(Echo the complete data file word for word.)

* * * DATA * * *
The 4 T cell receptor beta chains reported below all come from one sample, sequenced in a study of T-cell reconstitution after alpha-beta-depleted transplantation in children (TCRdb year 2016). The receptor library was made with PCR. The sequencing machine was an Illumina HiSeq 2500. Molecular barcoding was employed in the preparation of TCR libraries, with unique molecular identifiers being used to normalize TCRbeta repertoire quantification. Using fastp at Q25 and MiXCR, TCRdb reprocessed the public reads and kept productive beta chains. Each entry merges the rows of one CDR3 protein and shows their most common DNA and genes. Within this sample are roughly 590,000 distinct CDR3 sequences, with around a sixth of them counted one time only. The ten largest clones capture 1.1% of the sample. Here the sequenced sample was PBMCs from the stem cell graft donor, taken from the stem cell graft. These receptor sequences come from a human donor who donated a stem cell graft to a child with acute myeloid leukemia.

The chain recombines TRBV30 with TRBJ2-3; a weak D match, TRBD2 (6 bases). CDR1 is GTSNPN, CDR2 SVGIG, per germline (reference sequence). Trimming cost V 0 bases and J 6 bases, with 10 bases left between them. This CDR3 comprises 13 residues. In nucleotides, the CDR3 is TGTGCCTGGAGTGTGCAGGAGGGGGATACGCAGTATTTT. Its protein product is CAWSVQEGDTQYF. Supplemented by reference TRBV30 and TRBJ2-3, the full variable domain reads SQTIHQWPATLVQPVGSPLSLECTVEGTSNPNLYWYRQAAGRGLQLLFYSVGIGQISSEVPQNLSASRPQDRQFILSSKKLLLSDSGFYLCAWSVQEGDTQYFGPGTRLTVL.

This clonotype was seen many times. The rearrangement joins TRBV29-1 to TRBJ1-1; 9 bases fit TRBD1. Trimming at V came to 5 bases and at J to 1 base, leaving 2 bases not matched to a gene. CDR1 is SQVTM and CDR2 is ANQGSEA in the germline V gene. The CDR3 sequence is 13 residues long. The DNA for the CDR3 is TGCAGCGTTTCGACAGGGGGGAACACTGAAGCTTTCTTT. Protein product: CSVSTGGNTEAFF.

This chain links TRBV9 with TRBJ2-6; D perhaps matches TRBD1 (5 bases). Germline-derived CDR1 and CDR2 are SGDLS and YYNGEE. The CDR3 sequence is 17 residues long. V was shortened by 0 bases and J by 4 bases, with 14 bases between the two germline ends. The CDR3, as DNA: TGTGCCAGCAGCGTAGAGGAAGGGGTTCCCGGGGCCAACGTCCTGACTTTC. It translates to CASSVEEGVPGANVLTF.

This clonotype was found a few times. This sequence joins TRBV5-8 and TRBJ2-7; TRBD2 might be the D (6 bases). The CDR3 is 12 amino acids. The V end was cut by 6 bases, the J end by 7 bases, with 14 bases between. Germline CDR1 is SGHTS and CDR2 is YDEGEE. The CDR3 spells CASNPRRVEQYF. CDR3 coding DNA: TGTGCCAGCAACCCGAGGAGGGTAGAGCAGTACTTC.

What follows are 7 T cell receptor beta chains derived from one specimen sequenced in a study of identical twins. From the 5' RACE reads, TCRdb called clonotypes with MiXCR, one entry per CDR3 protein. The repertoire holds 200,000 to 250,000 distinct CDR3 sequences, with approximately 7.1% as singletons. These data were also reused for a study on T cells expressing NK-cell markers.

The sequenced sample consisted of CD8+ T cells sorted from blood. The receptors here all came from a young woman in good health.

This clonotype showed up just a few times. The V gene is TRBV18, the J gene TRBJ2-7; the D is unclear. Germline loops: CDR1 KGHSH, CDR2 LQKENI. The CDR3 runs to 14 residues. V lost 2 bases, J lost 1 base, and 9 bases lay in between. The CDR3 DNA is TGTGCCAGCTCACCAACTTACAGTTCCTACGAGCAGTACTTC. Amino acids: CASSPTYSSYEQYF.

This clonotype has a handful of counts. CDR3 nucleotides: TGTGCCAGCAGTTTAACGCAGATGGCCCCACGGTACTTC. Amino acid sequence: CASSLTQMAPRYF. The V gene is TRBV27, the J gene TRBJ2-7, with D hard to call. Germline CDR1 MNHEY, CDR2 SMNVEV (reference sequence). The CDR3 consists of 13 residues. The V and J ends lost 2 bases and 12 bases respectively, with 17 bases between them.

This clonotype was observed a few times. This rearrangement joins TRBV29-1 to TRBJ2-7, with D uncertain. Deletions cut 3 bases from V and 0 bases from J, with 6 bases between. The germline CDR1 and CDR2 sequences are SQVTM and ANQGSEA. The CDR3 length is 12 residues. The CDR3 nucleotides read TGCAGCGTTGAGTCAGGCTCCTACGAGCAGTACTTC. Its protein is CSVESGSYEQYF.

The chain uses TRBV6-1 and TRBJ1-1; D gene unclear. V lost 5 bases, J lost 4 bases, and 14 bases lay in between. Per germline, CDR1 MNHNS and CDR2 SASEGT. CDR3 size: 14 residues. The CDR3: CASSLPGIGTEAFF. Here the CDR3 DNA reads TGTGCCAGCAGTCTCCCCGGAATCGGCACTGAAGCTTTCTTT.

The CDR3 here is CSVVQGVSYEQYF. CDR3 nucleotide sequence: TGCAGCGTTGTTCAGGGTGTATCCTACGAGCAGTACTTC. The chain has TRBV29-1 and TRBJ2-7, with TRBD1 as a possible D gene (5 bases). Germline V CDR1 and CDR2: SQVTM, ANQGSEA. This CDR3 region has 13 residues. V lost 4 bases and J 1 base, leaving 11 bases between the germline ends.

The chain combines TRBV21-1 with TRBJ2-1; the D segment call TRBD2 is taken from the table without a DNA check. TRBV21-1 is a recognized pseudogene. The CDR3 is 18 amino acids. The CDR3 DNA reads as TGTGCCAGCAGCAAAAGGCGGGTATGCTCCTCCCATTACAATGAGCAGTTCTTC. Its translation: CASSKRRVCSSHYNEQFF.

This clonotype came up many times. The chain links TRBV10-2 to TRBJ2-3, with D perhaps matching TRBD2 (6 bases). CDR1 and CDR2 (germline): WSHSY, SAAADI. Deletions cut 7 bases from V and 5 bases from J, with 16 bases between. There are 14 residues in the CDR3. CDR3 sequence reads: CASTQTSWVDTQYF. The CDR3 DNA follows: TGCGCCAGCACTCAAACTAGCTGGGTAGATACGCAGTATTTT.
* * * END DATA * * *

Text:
The 4 T cell receptor beta chains reported below all come from one sample, sequenced in a study of T-cell reconstitution after alpha-beta-depleted transplantation in children (TCRdb year 2016). The receptor library was made with PCR. The sequencing machine was an Illumina HiSeq 2500. Molecular barcoding was employed in the preparation of TCR libraries, with unique molecular identifiers being used to normalize TCRbeta repertoire quantification. Using fastp at Q25 and MiXCR, TCRdb reprocessed the public reads and kept productive beta chains. Each entry merges the rows of one CDR3 protein and shows their most common DNA and genes. Within this sample are roughly 590,000 distinct CDR3 sequences, with around a sixth of them counted one time only. The ten largest clones capture 1.1% of the sample. Here the sequenced sample was PBMCs from the stem cell graft donor, taken from the stem cell graft. These receptor sequences come from a human donor who donated a stem cell graft to a child with acute myeloid leukemia.

The chain recombines TRBV30 with TRBJ2-3; a weak D match, TRBD2 (6 bases). CDR1 is GTSNPN, CDR2 SVGIG, per germline (reference sequence). Trimming cost V 0 bases and J 6 bases, with 10 bases left between them. This CDR3 comprises 13 residues. In nucleotides, the CDR3 is TGTGCCTGGAGTGTGCAGGAGGGGGATACGCAGTATTTT. Its protein product is CAWSVQEGDTQYF. Supplemented by reference TRBV30 and TRBJ2-3, the full variable domain reads SQTIHQWPATLVQPVGSPLSLECTVEGTSNPNLYWYRQAAGRGLQLLFYSVGIGQISSEVPQNLSASRPQDRQFILSSKKLLLSDSGFYLCAWSVQEGDTQYFGPGTRLTVL.

This clonotype was seen many times. The rearrangement joins TRBV29-1 to TRBJ1-1; 9 bases fit TRBD1. Trimming at V came to 5 bases and at J to 1 base, leaving 2 bases not matched to a gene. CDR1 is SQVTM and CDR2 is ANQGSEA in the germline V gene. The CDR3 sequence is 13 residues long. The DNA for the CDR3 is TGCAGCGTTTCGACAGGGGGGAACACTGAAGCTTTCTTT. Protein product: CSVSTGGNTEAFF.

This chain links TRBV9 with TRBJ2-6; D perhaps matches TRBD1 (5 bases). Germline-derived CDR1 and CDR2 are SGDLS and YYNGEE. The CDR3 sequence is 17 residues long. V was shortened by 0 bases and J by 4 bases, with 14 bases between the two germline ends. The CDR3, as DNA: TGTGCCAGCAGCGTAGAGGAAGGGGTTCCCGGGGCCAACGTCCTGACTTTC. It translates to CASSVEEGVPGANVLTF.

This clonotype was found a few times. This sequence joins TRBV5-8 and TRBJ2-7; TRBD2 might be the D (6 bases). The CDR3 is 12 amino acids. The V end was cut by 6 bases, the J end by 7 bases, with 14 bases between. Germline CDR1 is SGHTS and CDR2 is YDEGEE. The CDR3 spells CASNPRRVEQYF. CDR3 coding DNA: TGTGCCAGCAACCCGAGGAGGGTAGAGCAGTACTTC.

What follows are 7 T cell receptor beta chains derived from one specimen sequenced in a study of identical twins. From the 5' RACE reads, TCRdb called clonotypes with MiXCR, one entry per CDR3 protein. The repertoire holds 200,000 to 250,000 distinct CDR3 sequences, with approximately 7.1% as singletons. These data were also reused for a study on T cells expressing NK-cell markers.

The sequenced sample consisted of CD8+ T cells sorted from blood. The receptors here all came from a young woman in good health.

This clonotype showed up just a few times. The V gene is TRBV18, the J gene TRBJ2-7; the D is unclear. Germline loops: CDR1 KGHSH, CDR2 LQKENI. The CDR3 runs to 14 residues. V lost 2 bases, J lost 1 base, and 9 bases lay in between. The CDR3 DNA is TGTGCCAGCTCACCAACTTACAGTTCCTACGAGCAGTACTTC. Amino acids: CASSPTYSSYEQYF.

This clonotype has a handful of counts. CDR3 nucleotides: TGTGCCAGCAGTTTAACGCAGATGGCCCCACGGTACTTC. Amino acid sequence: CASSLTQMAPRYF. The V gene is TRBV27, the J gene TRBJ2-7, with D hard to call. Germline CDR1 MNHEY, CDR2 SMNVEV (reference sequence). The CDR3 consists of 13 residues. The V and J ends lost 2 bases and 12 bases respectively, with 17 bases between them.

This clonotype was observed a few times. This rearrangement joins TRBV29-1 to TRBJ2-7, with D uncertain. Deletions cut 3 bases from V and 0 bases from J, with 6 bases between. The germline CDR1 and CDR2 sequences are SQVTM and ANQGSEA. The CDR3 length is 12 residues. The CDR3 nucleotides read TGCAGCGTTGAGTCAGGCTCCTACGAGCAGTACTTC. Its protein is CSVESGSYEQYF.

The chain uses TRBV6-1 and TRBJ1-1; D gene unclear. V lost 5 bases, J lost 4 bases, and 14 bases lay in between. Per germline, CDR1 MNHNS and CDR2 SASEGT. CDR3 size: 14 residues. The CDR3: CASSLPGIGTEAFF. Here the CDR3 DNA reads TGTGCCAGCAGTCTCCCCGGAATCGGCACTGAAGCTTTCTTT.

The CDR3 here is CSVVQGVSYEQYF. CDR3 nucleotide sequence: TGCAGCGTTGTTCAGGGTGTATCCTACGAGCAGTACTTC. The chain has TRBV29-1 and TRBJ2-7, with TRBD1 as a possible D gene (5 bases). Germline V CDR1 and CDR2: SQVTM, ANQGSEA. This CDR3 region has 13 residues. V lost 4 bases and J 1 base, leaving 11 bases between the germline ends.

The chain combines TRBV21-1 with TRBJ2-1; the D segment call TRBD2 is taken from the table without a DNA check. TRBV21-1 is a recognized pseudogene. The CDR3 is 18 amino acids. The CDR3 DNA reads as TGTGCCAGCAGCAAAAGGCGGGTATGCTCCTCCCATTACAATGAGCAGTTCTTC. Its translation: CASSKRRVCSSHYNEQFF.

This clonotype came up many times. The chain links TRBV10-2 to TRBJ2-3, with D perhaps matching TRBD2 (6 bases). CDR1 and CDR2 (germline): WSHSY, SAAADI. Deletions cut 7 bases from V and 5 bases from J, with 16 bases between. There are 14 residues in the CDR3. CDR3 sequence reads: CASTQTSWVDTQYF. The CDR3 DNA follows: TGCGCCAGCACTCAAACTAGCTGGGTAGATACGCAGTATTTT.